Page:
Fewer stages, weaker lineup, bad weather and now headliners JAMC pushed to Wednesday. Starting to sound more like the moment after the Rosebud moment for this festival.
By Kelly Dearmore
By Jim Schutze
By Rachel Watts
By Lauren Drewes Daniels
By Anna Merlan
By Lee Escobedo
By Alice Laussade
The Labb, 11:30 p.m.
San Fernando Valley sisters Jessica and Jennifer Clavin formed California beach-punk band Bleached after their previous group, Mika Miko, dissolved in 2009. Bleached combine sun-soaked, carefree rock with a tinge of late-'70s punk nostalgia by cranking out upbeat pop hooks and an in-your-face attitude, which can be found on their recent 7-inches.
Rubber Gloves Rehearsal Studios, 11:30 p.m.
Going on just before chant-gazers Om, True Widow will be on the front end of perhaps the sonically slowest, yet most righteous back-to-back performance of the weekend. The Dallas stone-gaze gurus have long since proven they know how to entrance North Texas fans. If one can be simultaneously lulled and bludgeoned, Dan Wilson and crew certainly know how to apply the hypnotics for such a combo.
Rubber Gloves Rehearsal Studios, 12:30 a.m.
Stoner metal, just like 3 a.m. Whataburger, is really best when one doesn't have to be altered by herb in order to fully enjoy the groove being offered. Since splitting from marathon metal sludgers Sleep, Al Cisneros and Chris Hakius have successfully continued the tribal, rhythmic stomp as a bass-and-drum duo since 2003. A new album should be out on Drag City soon. Join the chanting as they close down Rubber Gloves.
Main Stage 1, 8 p.m.
Mountain Goats' "The Best Ever Metal Band in Denton" was paid tribute (or desecrated, depending who you ask) last month as part of 35 Denton's cover series, and whether you liked Jessie Frye's cover or not, John Darnielle remains one of this decade's best songwriters. An avid metal fan, Darnielle takes it down several notches with his trio, assuming the folk-singer role and becoming the world's best people-watcher and story-teller. Last year's All Eternals Deck continued the trend. Get there early for Whiskey Folk Ramblers.
Andy's, 10:30 p.m.
Denton's Peopleodian make the music you want your computer to make, but with guitars. The four-piece's 2011 debut LP, It Woke the Moon!, was a wonderfully odd jaunt into a black hole of analog beats, chiming guitar and singer Ally Hoffmann's vaporized melodies. Somewhere between total chaos and pop songs, Peopleodian have found a happy medium.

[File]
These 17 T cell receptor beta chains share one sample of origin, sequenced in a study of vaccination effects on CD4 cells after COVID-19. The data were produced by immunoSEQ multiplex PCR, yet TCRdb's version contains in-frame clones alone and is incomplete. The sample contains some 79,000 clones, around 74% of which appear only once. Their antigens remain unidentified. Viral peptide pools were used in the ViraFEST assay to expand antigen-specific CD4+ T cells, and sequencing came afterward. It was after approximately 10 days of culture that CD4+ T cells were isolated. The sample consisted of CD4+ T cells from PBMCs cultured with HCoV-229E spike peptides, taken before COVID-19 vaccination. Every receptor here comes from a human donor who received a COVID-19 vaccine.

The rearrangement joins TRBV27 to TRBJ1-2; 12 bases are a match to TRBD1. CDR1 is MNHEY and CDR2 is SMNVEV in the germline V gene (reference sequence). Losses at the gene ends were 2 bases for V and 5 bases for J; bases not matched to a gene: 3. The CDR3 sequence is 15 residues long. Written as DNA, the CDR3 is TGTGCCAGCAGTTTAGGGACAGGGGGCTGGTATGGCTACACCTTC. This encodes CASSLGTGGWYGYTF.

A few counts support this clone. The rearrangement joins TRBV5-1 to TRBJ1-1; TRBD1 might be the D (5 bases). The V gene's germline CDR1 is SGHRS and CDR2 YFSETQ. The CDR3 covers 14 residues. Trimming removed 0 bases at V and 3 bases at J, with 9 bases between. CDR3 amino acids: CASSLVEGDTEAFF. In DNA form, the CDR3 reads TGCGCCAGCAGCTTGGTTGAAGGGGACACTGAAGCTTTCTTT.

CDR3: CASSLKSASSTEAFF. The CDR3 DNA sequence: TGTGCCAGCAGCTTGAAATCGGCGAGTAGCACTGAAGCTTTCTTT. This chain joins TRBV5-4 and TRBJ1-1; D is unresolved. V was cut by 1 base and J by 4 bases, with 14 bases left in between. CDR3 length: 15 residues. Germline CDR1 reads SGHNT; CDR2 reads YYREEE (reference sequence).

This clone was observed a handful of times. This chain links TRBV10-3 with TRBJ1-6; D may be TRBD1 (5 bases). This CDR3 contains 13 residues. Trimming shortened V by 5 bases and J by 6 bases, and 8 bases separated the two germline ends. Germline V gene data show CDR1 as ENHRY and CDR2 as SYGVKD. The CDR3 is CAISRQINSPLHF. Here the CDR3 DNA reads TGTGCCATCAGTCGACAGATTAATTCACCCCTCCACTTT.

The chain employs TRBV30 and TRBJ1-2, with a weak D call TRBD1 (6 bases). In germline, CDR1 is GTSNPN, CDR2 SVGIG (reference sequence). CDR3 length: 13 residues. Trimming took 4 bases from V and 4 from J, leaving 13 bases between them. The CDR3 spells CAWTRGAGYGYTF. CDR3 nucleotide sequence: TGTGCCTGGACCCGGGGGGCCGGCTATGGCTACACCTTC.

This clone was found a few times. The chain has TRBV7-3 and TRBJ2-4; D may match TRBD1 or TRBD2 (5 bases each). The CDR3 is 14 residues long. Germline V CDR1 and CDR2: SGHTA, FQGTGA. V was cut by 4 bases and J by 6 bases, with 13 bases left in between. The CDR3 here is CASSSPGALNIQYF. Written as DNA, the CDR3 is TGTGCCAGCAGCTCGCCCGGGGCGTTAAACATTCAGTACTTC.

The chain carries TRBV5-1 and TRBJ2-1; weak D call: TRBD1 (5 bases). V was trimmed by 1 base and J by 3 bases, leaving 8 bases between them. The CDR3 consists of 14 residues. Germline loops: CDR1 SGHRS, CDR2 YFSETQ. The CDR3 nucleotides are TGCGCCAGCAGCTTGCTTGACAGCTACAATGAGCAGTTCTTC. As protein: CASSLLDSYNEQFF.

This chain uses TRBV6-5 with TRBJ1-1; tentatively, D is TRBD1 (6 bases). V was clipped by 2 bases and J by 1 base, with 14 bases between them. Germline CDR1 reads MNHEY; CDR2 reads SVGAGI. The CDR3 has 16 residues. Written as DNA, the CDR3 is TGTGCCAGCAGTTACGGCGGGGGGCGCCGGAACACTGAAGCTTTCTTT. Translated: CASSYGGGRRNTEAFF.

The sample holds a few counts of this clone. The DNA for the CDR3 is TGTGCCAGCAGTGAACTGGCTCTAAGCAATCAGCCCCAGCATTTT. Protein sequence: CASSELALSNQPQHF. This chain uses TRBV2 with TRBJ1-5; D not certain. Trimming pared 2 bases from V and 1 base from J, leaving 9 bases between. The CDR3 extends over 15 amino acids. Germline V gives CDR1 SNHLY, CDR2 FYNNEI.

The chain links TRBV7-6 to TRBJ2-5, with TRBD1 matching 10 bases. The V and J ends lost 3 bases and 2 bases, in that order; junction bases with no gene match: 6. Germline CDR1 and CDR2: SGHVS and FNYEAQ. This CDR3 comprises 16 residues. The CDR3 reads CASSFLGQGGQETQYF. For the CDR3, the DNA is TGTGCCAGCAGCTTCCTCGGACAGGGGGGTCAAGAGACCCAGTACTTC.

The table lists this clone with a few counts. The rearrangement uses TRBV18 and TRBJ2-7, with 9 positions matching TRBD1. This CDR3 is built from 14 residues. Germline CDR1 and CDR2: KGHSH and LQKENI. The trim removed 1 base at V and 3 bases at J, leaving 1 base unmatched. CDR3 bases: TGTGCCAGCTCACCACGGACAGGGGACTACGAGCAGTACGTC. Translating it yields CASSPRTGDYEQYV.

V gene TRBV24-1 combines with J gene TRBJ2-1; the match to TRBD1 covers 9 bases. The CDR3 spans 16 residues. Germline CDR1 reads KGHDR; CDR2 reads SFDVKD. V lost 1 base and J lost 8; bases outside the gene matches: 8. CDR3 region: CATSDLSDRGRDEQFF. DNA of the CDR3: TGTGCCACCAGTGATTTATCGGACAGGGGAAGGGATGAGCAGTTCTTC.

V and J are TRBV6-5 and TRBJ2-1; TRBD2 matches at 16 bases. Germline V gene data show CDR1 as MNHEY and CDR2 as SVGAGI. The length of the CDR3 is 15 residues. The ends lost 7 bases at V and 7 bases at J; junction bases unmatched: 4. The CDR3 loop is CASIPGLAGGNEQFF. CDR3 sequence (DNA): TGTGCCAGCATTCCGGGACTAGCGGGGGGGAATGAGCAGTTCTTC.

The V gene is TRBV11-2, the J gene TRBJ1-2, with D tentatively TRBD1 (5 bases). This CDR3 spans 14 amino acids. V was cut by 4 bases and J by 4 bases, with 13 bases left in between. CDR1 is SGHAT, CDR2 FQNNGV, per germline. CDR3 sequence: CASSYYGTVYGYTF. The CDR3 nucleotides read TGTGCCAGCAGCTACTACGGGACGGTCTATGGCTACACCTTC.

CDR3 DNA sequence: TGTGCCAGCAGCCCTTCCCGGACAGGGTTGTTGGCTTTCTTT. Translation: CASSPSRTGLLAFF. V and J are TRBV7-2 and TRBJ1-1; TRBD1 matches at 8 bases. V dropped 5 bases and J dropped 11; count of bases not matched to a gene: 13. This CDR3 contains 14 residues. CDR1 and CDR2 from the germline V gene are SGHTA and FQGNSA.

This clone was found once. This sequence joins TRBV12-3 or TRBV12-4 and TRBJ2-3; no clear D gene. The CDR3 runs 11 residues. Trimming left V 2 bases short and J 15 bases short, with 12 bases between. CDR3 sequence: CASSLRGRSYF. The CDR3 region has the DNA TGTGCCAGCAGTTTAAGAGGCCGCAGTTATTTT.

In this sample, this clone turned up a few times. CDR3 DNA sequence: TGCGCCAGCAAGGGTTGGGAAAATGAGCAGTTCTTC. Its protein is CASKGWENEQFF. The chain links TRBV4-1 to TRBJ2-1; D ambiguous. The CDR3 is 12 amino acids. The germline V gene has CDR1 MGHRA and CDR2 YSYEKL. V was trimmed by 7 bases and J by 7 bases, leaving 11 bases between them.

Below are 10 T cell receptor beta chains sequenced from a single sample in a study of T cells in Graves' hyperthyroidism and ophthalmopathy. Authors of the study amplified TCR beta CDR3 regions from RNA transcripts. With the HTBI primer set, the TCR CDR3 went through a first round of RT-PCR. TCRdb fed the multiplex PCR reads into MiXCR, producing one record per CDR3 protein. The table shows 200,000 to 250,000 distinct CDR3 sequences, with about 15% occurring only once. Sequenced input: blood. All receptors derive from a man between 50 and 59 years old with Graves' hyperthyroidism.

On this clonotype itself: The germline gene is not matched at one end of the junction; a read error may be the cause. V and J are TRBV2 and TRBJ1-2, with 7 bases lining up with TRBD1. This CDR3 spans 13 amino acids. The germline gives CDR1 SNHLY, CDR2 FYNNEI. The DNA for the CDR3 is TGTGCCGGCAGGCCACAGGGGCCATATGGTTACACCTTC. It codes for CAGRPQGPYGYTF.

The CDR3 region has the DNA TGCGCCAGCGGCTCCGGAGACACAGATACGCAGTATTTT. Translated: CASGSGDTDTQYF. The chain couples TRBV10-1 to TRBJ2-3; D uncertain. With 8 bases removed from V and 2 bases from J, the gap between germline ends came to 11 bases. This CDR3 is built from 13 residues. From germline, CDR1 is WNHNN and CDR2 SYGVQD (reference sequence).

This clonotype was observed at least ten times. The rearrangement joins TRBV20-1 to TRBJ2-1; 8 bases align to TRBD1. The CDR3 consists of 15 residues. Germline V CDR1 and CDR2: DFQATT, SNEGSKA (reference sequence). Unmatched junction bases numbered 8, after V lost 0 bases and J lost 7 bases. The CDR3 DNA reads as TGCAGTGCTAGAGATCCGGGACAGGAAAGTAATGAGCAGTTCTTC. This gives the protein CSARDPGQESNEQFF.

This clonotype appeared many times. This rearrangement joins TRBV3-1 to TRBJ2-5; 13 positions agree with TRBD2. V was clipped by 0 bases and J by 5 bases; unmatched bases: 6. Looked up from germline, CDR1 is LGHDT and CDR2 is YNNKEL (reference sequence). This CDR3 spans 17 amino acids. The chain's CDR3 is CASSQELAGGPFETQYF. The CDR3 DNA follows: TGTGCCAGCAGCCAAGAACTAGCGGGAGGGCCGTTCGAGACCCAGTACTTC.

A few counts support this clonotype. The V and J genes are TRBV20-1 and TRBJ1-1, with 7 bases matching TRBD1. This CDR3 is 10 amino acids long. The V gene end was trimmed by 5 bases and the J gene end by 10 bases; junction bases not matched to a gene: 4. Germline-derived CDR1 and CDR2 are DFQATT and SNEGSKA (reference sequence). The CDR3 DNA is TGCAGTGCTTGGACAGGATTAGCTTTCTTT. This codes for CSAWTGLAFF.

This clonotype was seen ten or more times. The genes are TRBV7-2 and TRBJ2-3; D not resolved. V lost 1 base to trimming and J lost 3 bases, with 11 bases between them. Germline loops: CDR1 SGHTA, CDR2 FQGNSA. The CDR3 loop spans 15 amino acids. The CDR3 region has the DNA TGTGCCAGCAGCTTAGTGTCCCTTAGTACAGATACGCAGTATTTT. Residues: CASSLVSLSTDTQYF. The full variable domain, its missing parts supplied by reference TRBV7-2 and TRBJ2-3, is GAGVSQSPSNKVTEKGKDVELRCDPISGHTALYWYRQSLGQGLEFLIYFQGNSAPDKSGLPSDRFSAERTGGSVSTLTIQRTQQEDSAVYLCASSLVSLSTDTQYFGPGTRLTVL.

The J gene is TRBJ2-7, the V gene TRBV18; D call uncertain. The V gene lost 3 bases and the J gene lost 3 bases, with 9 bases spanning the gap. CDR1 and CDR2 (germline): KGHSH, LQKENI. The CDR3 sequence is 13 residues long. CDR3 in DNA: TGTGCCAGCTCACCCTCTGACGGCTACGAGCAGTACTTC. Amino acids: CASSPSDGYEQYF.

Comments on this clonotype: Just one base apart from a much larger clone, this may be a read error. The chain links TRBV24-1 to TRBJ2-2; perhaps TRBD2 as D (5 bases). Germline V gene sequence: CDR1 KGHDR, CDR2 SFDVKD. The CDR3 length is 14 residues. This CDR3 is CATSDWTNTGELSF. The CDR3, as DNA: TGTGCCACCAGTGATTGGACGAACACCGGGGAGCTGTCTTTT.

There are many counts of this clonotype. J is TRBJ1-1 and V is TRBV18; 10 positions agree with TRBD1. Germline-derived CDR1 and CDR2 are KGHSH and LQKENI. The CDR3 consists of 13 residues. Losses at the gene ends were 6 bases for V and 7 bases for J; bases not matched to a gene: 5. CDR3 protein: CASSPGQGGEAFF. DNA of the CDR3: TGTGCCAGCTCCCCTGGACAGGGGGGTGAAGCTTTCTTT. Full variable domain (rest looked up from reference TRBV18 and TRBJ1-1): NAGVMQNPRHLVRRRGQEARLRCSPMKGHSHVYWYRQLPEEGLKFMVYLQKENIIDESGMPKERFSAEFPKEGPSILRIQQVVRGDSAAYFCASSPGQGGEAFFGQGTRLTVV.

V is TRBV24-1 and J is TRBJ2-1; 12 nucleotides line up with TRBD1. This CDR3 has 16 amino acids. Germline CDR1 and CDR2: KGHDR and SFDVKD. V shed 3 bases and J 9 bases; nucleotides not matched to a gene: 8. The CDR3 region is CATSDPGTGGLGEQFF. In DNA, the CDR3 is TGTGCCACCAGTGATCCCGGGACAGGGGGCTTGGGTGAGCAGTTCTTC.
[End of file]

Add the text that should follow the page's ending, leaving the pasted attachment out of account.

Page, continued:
Hailey's, 11:30 p.m.
Tired of the Lana Del Ray back-and-forth of style over substance? Shift that controversy right over to Class Actress' Elizabeth Harper. Rapprocher, the trio's 2011 release on Carpark Records, is a flirty piece of fluff with enough edge to retain your cool and provide that pop fix.
Banter, 12:30 a.m.
No, Julianna Barwick's 2011 Asthmatic Kitty debut, The Magic Place, was not the soundtrack to Tree of Life, but it is a mirror image. Long, trancelike stretches of looped vocals and angelic harmonies are the Brooklyn singer's signature, and while they often toe the line of what some may call New Age, her Southern upbringing in a church pew gives the music more of a Gothic weight.
Main Stage 2, 5 p.m.
Atlas Sound is the solo project of Bradford Cox, the Atlanta-based musician and lead singer of self-described "ambient-punk" act Deerhunter. Although blogger lore regularly notes Cox started recording under the Atlas Sound moniker on a cassette deck as a child, his first official full-length wasn't released until 2008. With Atlas Sound's third LP effort Parallax released on 4AD last year, Cox distills his stream-of-consciousness into the act's finest, most cohesive album to date.
Main Stage 2, 7 p.m.
You've got to hand it to Bethany Cosentino: She knows the basics of a good pop song. L.A. trio Best Coast's 2010 album, Crazy For You, resonated with a new generation of '60s pop fans, though their aesthetic was a bit more '90s. Hey, songs about boyfriends never really go out of style, right?
Denton Square Donuts, 12:30 a.m.
They're only teenagers, but Schmillion have come a long way. The group formed in the Girls Rock Camp Austin back in 2009, and went on to record an EP, play a SXSW showcase with the Bangles and open for Arcade Fire, all in the span of two years. A few lineup changes later, they've just put the finishing touches on a debut LP. There's honestly no better venue to see them in.
Rubber Gloves Rehearsal Studios, 12:30 a.m.
Home recording curiosity R. Stevie Moore has shrugged off labels — both genre-wise and actual label-wise — in favor of doing things the way he wants. Since 1976's Phonography, he's made the kind of bizarre, sweet stare-at-the-bedroom-ceiling pop everyone with a four-track and some cracked software is trying today, though feeling way less authentic than Moore. He finally got a backing band together, Tropical Ooze, and toured for the first time ever last year. See what has become of him.
Main Stage 1, 6 p.m.
Dum Dum Girls' Ronettes-meet-Ramones take on fuzz-pop started out as the home recording project of Kristin "Dee Dee" Gundred. After assembling a live band, it didn't take long for their visual aesthetic and stoic leather-and-lace performances to attract the eyes and ears of Sub Pop, who scooped up the four-piece and released their latest full-length, Only In Dreams, produced by Richard Gottehrer, (Blondie, The Go-Go's) and the Raveonettes' Sune Rose Wagner.